You will perhaps not be surprised to hear that people who are over 65 and with higher incomes are more likely to oppose government health care. But I was surprised the pattern was so strong:
The exact question wording was, “Providing health insurance for people who do not already have it–should the federal government spend more on it, the same as now, less, or no money at all?” Our maps show our estimated percentages of people responding “more” (rather than “the same,” “less,” or “none”) to this question, within each age/income group, within each state.
I apologize right now for only having data from 2000 and 2004. I’m trying to get more recent polling data, but in the meantime, the relative stability from 2000 to 2004 gives us a little bit of confidence that we’re seeing something real here, not merely an election-year blip.
Here’s 2000 (“Providing health care for people who do not already have it–should the federal government spend more money on this, the same as now, less or no money at all?”):
Some changes have occurred since then–for one thing, the issue is now on the front burner politically, and survey respondents are now more evenly split on support for increased government involvement in health care. That’s why we’re focusing on the relative numbers here (with coloring defined relative to the national average) rather than absolute levels of support.
Comparison with party identification and ideology
OK, so health care is opposed by oldsters and richies (or, at least it was in 2000 and 2004, but I have no reason to doubt this is still happening now). Is that just because these are where the Republicans are?
No, it’s not so simple.
Here are maps of Democratic party identification (among those who identify with the Democrats or Republicans) in 2004 and 2000 (and, yes, we get similar pictures if we map vote intentions):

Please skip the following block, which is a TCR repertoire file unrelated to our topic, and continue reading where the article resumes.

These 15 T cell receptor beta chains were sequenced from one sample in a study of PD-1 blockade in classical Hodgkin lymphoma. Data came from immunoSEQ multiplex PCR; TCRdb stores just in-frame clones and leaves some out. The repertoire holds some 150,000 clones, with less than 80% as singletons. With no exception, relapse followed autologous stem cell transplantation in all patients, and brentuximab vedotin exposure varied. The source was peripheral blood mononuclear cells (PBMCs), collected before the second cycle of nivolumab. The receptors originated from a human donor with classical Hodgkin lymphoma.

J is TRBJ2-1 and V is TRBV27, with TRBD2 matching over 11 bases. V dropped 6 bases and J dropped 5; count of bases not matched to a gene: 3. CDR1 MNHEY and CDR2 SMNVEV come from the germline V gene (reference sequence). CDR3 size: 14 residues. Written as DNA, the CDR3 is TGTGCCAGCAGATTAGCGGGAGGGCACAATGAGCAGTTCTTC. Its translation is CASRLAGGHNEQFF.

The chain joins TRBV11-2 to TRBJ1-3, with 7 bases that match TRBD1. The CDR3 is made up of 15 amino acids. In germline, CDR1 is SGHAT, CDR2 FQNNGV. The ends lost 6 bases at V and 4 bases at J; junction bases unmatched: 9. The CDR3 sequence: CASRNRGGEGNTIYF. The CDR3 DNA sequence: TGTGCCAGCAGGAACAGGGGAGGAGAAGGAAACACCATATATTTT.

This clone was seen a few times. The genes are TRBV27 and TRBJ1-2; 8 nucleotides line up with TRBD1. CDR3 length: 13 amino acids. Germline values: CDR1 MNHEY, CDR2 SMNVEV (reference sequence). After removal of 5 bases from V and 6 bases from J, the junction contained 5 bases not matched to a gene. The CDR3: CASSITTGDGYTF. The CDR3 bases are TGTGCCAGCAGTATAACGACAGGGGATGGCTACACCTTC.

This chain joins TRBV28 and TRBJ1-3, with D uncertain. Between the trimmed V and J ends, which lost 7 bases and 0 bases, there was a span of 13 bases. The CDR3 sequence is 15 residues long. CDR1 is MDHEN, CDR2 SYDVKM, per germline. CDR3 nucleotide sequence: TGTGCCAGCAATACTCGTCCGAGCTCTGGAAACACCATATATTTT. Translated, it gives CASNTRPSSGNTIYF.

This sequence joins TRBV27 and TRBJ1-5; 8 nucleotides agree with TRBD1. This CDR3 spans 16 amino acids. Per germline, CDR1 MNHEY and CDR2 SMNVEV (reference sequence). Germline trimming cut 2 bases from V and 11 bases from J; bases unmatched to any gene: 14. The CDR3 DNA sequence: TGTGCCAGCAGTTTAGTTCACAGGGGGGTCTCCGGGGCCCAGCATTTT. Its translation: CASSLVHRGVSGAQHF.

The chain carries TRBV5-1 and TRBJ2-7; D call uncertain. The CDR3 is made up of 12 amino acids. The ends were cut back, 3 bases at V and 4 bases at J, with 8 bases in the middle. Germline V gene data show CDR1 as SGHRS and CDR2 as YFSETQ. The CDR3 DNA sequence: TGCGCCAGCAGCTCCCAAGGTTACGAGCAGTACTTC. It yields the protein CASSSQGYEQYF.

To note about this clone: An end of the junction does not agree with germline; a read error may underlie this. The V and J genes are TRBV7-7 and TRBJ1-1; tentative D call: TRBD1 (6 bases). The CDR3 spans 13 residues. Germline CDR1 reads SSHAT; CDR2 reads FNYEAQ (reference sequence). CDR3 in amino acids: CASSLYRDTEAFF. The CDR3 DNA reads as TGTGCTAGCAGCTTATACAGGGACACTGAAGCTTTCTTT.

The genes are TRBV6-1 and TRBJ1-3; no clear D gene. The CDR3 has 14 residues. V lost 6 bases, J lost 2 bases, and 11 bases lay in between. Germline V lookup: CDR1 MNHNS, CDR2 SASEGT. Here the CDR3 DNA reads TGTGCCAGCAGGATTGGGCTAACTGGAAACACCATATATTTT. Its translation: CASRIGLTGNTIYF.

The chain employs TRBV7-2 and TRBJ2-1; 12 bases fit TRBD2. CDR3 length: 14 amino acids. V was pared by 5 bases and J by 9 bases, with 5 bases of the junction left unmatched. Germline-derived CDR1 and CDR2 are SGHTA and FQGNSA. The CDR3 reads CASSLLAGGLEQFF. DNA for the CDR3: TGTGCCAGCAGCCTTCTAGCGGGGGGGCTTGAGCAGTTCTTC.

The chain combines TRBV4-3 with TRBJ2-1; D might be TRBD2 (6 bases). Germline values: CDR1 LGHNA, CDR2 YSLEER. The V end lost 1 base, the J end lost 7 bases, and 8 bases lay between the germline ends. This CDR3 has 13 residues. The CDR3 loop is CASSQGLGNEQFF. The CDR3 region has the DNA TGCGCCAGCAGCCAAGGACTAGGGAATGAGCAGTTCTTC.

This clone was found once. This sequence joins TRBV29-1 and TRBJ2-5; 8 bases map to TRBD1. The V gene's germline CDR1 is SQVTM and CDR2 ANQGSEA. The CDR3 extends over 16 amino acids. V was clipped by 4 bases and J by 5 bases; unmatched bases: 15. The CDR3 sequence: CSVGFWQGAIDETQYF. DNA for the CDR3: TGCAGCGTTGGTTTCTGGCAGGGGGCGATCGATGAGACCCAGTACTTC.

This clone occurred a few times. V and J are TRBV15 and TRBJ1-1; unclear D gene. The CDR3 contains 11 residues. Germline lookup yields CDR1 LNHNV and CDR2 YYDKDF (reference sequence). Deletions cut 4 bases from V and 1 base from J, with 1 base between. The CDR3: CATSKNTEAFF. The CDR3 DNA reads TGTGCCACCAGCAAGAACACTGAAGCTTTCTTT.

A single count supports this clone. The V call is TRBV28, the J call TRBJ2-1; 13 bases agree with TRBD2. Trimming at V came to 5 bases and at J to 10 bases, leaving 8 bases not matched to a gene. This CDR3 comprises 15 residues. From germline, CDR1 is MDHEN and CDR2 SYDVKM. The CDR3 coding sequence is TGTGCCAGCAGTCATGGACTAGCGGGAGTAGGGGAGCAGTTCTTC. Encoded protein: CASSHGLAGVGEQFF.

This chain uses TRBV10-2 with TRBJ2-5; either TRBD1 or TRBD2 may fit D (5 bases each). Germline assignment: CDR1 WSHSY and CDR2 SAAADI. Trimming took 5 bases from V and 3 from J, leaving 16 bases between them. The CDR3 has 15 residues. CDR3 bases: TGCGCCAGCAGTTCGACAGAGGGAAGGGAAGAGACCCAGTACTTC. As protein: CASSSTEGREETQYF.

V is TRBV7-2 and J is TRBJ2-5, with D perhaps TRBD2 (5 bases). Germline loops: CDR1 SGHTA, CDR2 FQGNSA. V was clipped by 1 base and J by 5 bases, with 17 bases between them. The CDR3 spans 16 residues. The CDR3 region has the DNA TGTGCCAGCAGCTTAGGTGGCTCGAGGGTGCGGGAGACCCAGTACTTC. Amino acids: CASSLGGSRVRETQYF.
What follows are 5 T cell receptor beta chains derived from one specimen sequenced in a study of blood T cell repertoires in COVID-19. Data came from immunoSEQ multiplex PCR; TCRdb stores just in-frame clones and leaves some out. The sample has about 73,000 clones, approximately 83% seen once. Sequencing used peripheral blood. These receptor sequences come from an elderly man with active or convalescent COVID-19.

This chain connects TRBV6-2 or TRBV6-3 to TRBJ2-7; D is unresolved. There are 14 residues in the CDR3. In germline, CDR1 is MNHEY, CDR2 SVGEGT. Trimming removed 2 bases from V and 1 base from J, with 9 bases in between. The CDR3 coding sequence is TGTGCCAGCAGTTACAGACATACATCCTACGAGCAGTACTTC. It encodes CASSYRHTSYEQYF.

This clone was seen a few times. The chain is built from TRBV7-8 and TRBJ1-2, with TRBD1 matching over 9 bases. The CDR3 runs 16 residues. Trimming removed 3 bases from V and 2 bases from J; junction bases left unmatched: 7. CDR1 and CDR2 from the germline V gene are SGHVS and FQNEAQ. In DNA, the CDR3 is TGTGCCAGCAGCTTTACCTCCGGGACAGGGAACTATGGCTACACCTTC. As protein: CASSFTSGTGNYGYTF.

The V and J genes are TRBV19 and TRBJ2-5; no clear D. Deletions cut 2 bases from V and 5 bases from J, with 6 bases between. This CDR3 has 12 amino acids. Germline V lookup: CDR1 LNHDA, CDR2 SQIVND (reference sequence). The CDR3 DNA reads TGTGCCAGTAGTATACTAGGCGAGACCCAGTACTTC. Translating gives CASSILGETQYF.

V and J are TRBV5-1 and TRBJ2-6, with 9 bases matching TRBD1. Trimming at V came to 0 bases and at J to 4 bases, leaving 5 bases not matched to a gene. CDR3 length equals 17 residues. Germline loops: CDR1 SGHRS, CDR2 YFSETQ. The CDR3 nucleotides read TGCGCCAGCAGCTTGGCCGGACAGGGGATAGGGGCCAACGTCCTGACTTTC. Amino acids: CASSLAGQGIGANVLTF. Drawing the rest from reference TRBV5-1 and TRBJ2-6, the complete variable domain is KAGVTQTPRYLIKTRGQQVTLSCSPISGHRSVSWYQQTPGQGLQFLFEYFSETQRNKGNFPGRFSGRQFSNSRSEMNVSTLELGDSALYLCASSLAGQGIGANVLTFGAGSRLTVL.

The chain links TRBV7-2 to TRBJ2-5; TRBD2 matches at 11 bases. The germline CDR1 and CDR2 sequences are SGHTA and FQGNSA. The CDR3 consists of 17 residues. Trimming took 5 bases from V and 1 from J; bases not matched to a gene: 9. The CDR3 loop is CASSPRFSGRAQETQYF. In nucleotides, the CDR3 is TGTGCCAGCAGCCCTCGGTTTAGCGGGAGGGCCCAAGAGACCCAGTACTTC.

Richer people are more likely to identify as Republican. But, in comparison to the health care maps, we see almost nothing going on with age, and we see a lot more state-to-state variation.
We made a similar set of maps showing political ideology:
This time, age makes a big difference. Older people are much more likely to identify as conservative–even in 2004, when Barack Obama was a mere senatorial candidate, and in 2000, before Obama was even born. But the interaction with income is much weaker than in the maps of health-care attitudes shown above.
The age factor
One other thing. The age pattern on the top sets of maps above surprised us at first. After all, people over 65 have Medicare, which they’re generally satisfied with, so why wouldn’t they want this federal presence expanded? But, on second thought, maybe this makes sense: maybe they’re suspicious of expanded government involvement in health care because they see it as competing with Medicare for scarce dollars. (And, remember, these graphs are from 2000 and 2004, so you can’t attribute these patterns to any sort of recent political awakening involving Obama’s plans.)
But here’s something that bothered us at first. When I posted on “Seniors Skeptical on Health Care Spending” a couple of months ago, it looked like a pretty steady and continuous drop in support by age; for example:
But in the top map above, there’s a sharp fall-off after age 65. What’s happening here? For the longest time I was sure we had a mistake, but then Daniel looked more carefully at the graphs of attitudes vs. age, and he pointed out that the graph is actually pretty flat between ages 30 and 60. From 18-30, there’s a drop–the youngest voters are particularly supportive of increased federal spending on health insurance–but voter turnout is very low for those under 25, so these people don’t show up so strongly in our summaries. Then, at the high end, the big dropoff occurrs beyond age 65: if you average all the over-65’s into a single category, you’ll see it’s much lower than the younger age groups. So it all ended up making sense.
1. The age and income factors are huge.
2. Opinion does not vary that much from state to state. People in liberal-leaning states are more supportive of Federal health care spending, and people in conservative states are less supportive, but the differences between states are small.
P.S. Daniel Lee made these graphs, and Yu-Sung Su and Yair Ghitza helped with this project also. We’re still working on the technical report that explains the details of our implementation of multilevel regression and postratification (“Mister P”) for this and related examples.